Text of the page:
Problem Solving with Triangles

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SWBAT solve problems involving triangles.

Big Idea

What is the most efficient way to solve problems involving triangles?

Bell Work

5 minutes

Today students need time to solve problems with the Law of Sines and the right triangle ratios before learning the Law of Cosines. To start class students work on a bell problem.  In this problem students will need to do multiple steps to find the value of x.

Once students have had time to problem solve for 2-3 minutes I have a student share the answer and the process for solving. We discuss the process I ask questions like:

  • Why did we find angle B?
  • Couldn't we have used tan 60=70/20?
  • Why not use the Pythagorean Theorem?

The last 2 questions are common errors. Students forget to consider whether the triangle is a right triangle. By asking these questions I am clarifying issues that some students are too afraid to ask.

Problem solving

35 minutes

After the bell work students are given contextual problems to solve.  Today is an opportunity for students to work on problems using the concepts we have learned so far in this unit. Unlike many book problems, these problems do not have diagrams. The more practice students get with drawing their own sketches, the more proficient they will become with modeling with mathematics.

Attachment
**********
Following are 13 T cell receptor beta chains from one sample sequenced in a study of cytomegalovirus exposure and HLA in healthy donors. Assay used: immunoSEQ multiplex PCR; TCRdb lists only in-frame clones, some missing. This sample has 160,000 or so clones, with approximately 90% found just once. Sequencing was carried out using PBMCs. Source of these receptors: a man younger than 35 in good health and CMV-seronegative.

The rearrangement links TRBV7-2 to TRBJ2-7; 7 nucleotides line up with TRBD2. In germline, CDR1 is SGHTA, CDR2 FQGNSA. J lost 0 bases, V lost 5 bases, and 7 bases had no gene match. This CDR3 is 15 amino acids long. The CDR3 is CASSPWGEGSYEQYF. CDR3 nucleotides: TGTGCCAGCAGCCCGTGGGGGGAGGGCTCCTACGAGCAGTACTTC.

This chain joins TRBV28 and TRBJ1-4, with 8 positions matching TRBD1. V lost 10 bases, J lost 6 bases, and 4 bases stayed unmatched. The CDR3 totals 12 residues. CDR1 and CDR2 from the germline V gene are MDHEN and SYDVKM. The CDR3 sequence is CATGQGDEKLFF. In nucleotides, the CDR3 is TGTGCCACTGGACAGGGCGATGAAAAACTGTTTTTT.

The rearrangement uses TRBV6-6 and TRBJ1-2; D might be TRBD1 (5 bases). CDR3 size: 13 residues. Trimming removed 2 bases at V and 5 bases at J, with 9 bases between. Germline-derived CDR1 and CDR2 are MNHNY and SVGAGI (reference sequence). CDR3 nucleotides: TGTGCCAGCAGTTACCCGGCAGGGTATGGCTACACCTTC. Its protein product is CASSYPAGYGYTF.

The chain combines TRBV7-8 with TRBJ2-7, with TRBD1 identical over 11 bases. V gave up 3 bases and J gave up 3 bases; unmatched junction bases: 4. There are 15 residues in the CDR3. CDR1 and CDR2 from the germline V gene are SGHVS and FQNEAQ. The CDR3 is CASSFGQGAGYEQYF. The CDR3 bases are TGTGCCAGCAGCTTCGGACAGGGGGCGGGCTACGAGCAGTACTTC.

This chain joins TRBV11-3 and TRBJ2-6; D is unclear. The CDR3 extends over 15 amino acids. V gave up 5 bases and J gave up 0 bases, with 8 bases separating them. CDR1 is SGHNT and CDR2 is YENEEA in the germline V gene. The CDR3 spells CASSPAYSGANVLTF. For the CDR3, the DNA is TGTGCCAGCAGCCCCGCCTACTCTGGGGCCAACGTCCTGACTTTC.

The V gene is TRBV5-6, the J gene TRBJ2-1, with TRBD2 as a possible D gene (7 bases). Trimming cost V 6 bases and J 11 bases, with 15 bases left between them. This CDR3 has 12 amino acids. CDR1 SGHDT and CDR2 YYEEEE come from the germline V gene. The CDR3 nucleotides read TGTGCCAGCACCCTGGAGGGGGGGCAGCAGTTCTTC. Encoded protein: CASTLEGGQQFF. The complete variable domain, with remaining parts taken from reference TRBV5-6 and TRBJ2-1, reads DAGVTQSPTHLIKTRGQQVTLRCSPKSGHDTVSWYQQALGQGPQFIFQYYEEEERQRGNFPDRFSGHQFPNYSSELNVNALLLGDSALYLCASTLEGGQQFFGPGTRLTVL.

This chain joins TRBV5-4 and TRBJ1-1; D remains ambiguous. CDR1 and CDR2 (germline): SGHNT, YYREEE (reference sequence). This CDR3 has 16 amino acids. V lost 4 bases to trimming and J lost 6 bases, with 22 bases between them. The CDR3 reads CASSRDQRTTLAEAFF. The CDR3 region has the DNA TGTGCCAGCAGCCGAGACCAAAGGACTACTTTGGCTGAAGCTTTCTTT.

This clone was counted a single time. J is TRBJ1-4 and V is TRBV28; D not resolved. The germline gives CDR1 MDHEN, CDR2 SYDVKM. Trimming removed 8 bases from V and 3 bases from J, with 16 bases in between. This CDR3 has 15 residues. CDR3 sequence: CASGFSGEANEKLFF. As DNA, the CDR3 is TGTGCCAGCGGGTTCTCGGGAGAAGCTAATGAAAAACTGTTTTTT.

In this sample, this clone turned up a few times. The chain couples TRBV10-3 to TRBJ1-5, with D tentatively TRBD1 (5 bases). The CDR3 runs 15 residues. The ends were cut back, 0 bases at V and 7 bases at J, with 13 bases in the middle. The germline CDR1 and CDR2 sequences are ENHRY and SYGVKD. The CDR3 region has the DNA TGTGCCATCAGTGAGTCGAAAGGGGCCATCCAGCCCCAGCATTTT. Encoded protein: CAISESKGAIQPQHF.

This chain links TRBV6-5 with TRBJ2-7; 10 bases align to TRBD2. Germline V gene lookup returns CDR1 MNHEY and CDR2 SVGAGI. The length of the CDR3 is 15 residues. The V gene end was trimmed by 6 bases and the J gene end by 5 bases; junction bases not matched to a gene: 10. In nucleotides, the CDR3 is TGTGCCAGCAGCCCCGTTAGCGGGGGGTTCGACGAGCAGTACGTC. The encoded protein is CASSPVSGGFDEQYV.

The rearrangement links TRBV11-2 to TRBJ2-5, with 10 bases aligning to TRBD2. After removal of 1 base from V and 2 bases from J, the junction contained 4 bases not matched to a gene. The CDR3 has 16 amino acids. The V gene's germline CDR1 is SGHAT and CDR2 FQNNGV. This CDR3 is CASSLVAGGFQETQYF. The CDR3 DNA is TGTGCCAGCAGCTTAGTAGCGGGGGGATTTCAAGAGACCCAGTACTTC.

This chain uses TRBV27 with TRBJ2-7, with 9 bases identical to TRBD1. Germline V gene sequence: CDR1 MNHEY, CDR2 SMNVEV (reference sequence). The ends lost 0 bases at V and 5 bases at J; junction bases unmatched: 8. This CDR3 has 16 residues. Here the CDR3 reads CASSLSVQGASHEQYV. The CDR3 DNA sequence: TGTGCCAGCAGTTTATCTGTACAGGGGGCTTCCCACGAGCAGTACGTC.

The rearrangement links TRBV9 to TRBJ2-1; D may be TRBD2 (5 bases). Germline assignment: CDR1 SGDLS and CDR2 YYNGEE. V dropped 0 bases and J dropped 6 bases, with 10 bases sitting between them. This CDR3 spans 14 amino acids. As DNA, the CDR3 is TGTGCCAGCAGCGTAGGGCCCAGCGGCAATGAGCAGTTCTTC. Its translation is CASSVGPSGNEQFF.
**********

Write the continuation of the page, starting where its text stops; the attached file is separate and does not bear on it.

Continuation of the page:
Students will need to determine the the best method to solve the problems. At this point students will look at the diagram to determine if the triangle is a right triangle or oblique. Once this is determined students will be able to use the appropriate process to solve.

After about 20 minutes of work. Students are asked to share their diagrams with the class. This is done in a couple of ways. The first way is to begin with problem 1 and move through the problems. The second is to take a poll on which problems students need help and only put those problems on the board. The second approach is more engaging for students since they do not need to wait for their question to be answered.


5 minutes

Students answer two questions to be turned in when they leave today. This is a student assessment of what material is going well.

For standard based grading I can use this to informally assess the level of proficiency. Questions 1, 4 and 5 of the worksheet I consider a level 2 proficiency while 2 and 3 are at a level 3 proficiency due to the complexity of the drawing and the context. If a student says they are confused with questions 2 and 3 I can document that at this time the student is at a level 2 for the first learning target of the unit.